“Learning how to climb is a type of reading. Most people look at a rock or wall and they just see rock. If you’re a climber, and you’re going to try to climb something, you’re reading, you’re trying to find a route. You’re looking for what you’re going to do. It’s like a maze. You’re solving a puzzle,” Adams says. 

Adams says that climbing is also mentally challenging. 

Diana Adams belays her partner from a hanging belay stance in Red Rock Canyon, Nevada. October 20, 2021. Photo by John Adams.

“It’s part physical, but it’s equally mental,” Adams explains. “It’s being willing to put yourself in positions where you’re taking risks, and how much of a risk you’re willing to take.” 

Although Adams admits that overcoming fear may seem daunting to many would-be climbers, she says that fear is a matter of perspective. Fear can paralyze, but it can also motivate. 

“A lot of people say they could never rock climb because they’re too frightened,” Adams says. 

“That may be true, but only because they’ve already decided. For me, I get scared all the time. It can be one of the biggest motivators to try hard not to fall. Fear is an important influence on my decision making when I’m climbing. Like many things, climbing is, in essence, a series of calculated risks. Fear is important, but it can also be self-defeating. I talk to myself. When I get scared, I tell myself, ‘Feel the fear; do it anyway.’” 

Adams also says that climbing requires intense focus, which has helped her mental health by keeping her in the present moment. 

“Nowadays, we’re so much on our phones and in front of screens and TVs and stuff like that,” says Adams. “But when I’m climbing, I never, not for a moment, think about something that’s happening on my phone. To have that kind of break, to me, there’s value just to that. I’m not using technology or worried about anything else. I’m totally in the moment.” 

This constant, mindful practice has taught Adams to slow down and only think about one issue at a time. 

“When you’re climbing, the phrase is ‘slow is smooth, and smooth is fast,’” Adams says.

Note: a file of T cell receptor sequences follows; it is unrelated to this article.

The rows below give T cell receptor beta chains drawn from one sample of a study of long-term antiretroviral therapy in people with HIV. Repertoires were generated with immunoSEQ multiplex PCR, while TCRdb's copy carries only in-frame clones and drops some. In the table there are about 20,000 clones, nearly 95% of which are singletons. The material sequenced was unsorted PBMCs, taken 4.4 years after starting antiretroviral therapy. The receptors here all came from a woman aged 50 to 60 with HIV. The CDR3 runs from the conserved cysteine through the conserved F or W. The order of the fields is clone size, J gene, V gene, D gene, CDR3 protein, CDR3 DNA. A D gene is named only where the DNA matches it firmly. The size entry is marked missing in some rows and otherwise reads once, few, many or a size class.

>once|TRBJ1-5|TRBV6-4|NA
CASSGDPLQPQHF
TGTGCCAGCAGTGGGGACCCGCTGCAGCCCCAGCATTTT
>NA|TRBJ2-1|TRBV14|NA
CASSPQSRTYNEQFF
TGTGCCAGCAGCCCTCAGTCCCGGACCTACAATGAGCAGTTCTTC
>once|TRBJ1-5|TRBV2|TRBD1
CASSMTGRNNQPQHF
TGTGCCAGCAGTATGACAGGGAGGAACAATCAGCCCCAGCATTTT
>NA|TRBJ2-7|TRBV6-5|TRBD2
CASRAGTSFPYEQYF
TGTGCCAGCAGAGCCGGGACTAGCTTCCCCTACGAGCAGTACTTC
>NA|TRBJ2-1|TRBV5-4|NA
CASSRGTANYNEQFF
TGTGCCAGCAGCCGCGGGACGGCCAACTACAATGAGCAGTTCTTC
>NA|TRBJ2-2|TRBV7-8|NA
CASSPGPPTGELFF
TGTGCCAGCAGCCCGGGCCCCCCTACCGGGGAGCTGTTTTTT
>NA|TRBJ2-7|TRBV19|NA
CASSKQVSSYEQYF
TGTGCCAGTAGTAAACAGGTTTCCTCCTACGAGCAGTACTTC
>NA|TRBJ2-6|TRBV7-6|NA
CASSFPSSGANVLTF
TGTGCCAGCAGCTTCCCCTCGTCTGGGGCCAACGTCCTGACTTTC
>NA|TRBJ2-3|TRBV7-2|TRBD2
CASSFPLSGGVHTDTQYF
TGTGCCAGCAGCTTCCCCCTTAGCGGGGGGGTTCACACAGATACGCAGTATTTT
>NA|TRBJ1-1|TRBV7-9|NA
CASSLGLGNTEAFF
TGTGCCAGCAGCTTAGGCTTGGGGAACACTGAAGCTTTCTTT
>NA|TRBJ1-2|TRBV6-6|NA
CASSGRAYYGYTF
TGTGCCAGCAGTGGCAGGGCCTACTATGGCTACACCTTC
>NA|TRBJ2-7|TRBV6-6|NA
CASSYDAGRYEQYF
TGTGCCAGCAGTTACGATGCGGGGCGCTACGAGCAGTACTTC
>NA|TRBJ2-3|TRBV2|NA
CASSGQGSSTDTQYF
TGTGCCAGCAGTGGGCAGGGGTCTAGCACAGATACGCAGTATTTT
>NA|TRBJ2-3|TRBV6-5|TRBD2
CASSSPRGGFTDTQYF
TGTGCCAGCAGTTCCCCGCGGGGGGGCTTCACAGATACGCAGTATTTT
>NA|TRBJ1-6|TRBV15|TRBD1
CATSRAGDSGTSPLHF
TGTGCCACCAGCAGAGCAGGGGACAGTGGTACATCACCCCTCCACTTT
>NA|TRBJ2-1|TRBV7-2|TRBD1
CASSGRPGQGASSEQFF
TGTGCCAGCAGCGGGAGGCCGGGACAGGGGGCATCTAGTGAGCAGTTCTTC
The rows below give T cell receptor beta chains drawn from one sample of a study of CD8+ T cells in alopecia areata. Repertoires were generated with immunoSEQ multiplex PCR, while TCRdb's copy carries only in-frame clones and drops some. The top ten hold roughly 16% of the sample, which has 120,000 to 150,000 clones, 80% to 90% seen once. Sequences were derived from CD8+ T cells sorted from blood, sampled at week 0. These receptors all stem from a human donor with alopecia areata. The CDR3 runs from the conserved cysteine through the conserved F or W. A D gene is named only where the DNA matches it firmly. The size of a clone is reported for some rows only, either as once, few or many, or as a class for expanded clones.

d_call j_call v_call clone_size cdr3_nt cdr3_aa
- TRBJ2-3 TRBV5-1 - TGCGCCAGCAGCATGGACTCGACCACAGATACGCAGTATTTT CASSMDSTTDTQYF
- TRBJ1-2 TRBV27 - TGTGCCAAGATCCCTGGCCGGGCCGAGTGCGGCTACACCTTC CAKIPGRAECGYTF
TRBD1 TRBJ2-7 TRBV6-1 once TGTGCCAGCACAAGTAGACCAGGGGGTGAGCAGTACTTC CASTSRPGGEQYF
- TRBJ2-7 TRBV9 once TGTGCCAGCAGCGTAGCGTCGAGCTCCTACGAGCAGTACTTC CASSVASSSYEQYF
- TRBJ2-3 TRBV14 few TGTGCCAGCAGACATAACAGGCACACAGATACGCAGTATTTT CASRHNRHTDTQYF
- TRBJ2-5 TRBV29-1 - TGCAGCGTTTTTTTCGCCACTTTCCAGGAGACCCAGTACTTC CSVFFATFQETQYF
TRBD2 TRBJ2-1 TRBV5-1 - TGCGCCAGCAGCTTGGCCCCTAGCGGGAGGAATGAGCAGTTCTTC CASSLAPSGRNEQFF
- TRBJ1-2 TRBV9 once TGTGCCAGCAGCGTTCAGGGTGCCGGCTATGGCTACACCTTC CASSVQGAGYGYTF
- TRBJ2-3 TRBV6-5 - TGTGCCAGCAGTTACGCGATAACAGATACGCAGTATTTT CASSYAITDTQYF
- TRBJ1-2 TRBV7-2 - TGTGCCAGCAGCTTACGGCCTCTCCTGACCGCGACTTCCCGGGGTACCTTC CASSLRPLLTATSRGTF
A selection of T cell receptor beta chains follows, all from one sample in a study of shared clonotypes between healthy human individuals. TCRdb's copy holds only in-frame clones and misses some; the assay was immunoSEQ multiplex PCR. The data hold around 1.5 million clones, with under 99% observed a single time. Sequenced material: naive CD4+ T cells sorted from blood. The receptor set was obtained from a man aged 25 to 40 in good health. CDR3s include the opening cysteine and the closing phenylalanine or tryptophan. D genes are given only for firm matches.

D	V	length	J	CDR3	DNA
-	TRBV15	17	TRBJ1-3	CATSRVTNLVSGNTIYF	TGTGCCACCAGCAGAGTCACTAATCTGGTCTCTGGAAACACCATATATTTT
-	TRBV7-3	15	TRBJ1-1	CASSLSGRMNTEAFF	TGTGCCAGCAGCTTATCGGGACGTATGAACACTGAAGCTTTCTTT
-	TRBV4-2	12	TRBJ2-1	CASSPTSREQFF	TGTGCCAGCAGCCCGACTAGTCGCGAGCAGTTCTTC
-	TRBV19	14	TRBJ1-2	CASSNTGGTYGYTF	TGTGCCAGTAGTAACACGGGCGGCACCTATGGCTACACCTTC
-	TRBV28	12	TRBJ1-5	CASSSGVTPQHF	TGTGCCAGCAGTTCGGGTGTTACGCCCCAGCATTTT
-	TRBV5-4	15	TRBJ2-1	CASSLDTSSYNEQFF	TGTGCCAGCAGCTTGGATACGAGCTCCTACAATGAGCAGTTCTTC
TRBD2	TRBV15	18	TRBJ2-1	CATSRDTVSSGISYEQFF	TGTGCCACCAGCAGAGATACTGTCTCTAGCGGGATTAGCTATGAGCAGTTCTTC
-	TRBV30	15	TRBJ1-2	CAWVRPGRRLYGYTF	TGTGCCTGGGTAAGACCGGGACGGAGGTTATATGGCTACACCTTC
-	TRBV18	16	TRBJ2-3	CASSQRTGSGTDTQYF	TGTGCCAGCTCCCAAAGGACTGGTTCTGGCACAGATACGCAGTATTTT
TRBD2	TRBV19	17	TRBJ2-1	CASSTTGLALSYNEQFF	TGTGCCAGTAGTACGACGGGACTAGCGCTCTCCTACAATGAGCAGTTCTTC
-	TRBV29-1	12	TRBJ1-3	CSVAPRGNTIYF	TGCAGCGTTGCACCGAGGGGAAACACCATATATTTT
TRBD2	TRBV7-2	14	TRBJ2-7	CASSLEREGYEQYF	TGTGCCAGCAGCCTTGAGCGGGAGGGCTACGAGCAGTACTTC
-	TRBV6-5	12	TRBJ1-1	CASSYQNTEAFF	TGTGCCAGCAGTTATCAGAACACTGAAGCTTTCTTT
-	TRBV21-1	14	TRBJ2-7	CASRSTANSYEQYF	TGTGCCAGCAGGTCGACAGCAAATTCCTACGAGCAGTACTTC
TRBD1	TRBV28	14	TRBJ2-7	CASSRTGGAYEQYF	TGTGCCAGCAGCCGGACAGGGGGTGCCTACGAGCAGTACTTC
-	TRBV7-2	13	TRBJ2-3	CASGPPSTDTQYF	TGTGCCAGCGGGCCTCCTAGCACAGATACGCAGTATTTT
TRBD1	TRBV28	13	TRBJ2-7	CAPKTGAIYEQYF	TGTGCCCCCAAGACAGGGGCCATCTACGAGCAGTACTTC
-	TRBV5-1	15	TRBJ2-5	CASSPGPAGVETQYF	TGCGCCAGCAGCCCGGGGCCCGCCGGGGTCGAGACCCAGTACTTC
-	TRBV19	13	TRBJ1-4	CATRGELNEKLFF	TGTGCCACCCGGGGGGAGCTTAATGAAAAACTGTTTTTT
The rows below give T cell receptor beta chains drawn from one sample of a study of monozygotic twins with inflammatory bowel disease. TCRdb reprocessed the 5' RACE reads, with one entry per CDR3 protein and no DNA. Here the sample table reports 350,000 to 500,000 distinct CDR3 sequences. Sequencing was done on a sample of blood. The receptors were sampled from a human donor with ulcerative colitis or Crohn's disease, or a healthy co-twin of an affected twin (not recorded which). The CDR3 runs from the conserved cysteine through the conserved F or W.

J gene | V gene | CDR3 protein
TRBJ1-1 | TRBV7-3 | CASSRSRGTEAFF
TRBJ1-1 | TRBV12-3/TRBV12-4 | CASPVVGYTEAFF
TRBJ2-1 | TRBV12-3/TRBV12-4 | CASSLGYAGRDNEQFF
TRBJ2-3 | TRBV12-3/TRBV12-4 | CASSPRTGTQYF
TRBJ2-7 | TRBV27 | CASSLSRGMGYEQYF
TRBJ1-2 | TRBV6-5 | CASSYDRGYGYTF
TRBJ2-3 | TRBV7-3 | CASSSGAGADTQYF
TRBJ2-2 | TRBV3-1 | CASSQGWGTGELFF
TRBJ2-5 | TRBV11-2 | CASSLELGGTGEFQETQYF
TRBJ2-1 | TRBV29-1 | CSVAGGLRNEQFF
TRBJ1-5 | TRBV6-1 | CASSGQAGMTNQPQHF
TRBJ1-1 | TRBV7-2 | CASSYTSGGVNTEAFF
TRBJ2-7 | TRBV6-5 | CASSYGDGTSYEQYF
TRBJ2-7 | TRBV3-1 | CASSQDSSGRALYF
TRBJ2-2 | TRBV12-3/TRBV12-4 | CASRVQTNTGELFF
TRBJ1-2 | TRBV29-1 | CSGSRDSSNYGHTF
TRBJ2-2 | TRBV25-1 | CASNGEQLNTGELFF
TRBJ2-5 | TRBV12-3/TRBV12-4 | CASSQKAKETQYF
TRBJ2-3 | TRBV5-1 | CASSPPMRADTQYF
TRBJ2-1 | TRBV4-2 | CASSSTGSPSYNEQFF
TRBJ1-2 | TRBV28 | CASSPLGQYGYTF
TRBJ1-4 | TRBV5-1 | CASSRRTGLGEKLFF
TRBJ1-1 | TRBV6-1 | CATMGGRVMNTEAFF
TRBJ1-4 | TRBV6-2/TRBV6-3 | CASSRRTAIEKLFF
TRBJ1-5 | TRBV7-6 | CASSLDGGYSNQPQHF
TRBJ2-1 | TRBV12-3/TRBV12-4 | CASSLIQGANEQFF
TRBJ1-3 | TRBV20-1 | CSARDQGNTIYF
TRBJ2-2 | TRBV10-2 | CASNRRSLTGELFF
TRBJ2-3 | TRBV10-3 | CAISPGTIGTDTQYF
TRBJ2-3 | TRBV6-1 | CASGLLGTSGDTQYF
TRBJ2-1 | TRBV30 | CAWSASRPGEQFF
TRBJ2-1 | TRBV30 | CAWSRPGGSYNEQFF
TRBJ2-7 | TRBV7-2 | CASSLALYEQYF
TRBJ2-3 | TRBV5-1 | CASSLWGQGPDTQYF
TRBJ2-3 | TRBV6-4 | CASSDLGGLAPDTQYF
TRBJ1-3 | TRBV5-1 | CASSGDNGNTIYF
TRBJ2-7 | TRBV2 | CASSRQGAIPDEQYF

“It works for a lot of things in life: you can’t rush it. You have to do everything in a way that’s smooth so that you can conserve your energy, trying to make things as efficient as possible. No one’s going to tell you how to climb something. There’s sort of that beauty of movement when you find a way to move that feels effortless, but it’s really, really hard.” 

This mentality has positively impacted Adams’ professional work as well, allowing her to face big projects head on by breaking them down into smaller steps and appreciating every accomplishment along the way. 

“I have a hard time looking at those long, long-term goals,” Adams says. 

“I like looking at things in front of me, and challenges in front of me. In climbing, that gives me the opportunity to pick apart the struggle at hand. It puts me in the here and now. This is the thing I can do right now. There may be 50 moves on this route that I’m trying to climb, but the problem that I’m having right now is this move. Let me hang here and work through this move.” 

Adams says that honing each individual move also helps her avoid getting overwhelmed. 

“It keeps you from being distracted from the whole thing,” Adams says. 

“If I can go out today and work on this part of the route that I’m struggling with, if I can figure out this one thing, the next time I come out, I’ll work on the next hard spot. It gives you this sense of accomplishment, that even if I did just this one thing, I got better.” 

In this way, Adams explains that climbing requires positive self-talk, and says that it encourages a growth mindset, rather than a craving for immediate success. 

“If you tell yourself something enough, you will eventually believe it. Whether your self-talk is positive or negative, it becomes you. I like to tell myself that I like heights and that I like falling. I have to remind myself that if I’m trying hard, I have succeeded, because if I’m not failing, I’m not pushing myself,” Adams says.

“After all, I’m not climbing to be the best climber. That’s not really what it’s about. It’s for personal growth, and it’s fun.” 

Those rare successes are what make climbing such a popular and life-changing sport, according to Adams. 

“One of the reasons climbing is so addicting is the variable reward of success,” Adams explains. 

“It’s the dopamine of sending a route or a boulder that you have been trying and failing at for so long. The truth is, I think, if you’re trying things that are really hard, there might only be a handful of times every year that you succeed at something you’re trying to do. But it’s that super intermittent reward that sticks with you, that feeling, those successes. If it happened all the time, it wouldn’t be the same. I guess it’s like a version of gambling where you’re betting on yourself.”